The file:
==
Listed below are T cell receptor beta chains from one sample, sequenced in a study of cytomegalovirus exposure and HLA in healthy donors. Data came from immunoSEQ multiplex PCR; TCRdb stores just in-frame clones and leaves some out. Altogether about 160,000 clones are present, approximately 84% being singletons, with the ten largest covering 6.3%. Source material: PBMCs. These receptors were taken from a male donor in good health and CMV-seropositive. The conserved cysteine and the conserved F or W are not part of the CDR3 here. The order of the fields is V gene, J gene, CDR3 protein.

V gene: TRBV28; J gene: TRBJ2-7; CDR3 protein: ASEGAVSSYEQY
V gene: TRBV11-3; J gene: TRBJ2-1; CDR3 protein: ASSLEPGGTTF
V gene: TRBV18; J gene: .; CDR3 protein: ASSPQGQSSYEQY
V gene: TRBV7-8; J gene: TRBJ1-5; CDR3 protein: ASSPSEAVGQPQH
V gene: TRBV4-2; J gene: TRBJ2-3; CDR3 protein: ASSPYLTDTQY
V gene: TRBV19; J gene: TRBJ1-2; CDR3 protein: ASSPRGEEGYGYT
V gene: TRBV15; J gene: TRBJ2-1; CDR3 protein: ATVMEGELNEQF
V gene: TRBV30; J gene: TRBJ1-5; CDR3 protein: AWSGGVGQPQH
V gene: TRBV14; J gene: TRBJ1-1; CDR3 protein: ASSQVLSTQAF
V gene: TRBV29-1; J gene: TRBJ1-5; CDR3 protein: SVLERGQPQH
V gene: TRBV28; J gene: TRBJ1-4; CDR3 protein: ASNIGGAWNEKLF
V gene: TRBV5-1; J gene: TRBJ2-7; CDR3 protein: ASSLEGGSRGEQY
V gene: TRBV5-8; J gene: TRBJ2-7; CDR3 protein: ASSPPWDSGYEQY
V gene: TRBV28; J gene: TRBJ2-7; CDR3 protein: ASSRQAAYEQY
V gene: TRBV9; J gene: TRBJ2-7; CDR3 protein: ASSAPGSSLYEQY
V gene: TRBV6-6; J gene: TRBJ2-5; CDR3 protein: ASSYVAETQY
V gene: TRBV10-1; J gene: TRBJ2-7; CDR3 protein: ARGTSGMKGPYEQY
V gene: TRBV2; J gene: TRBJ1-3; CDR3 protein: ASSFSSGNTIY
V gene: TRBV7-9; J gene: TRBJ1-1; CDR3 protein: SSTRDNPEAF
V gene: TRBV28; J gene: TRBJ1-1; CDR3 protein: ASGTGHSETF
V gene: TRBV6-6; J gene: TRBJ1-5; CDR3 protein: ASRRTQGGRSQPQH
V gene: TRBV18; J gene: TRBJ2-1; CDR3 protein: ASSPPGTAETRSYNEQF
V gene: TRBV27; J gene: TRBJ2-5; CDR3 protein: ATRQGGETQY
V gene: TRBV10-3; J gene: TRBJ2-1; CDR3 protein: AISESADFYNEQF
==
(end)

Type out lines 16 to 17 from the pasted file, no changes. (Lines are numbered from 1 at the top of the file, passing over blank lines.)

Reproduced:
V gene: TRBV9; J gene: TRBJ2-7; CDR3 protein: ASSAPGSSLYEQY
V gene: TRBV6-6; J gene: TRBJ2-5; CDR3 protein: ASSYVAETQY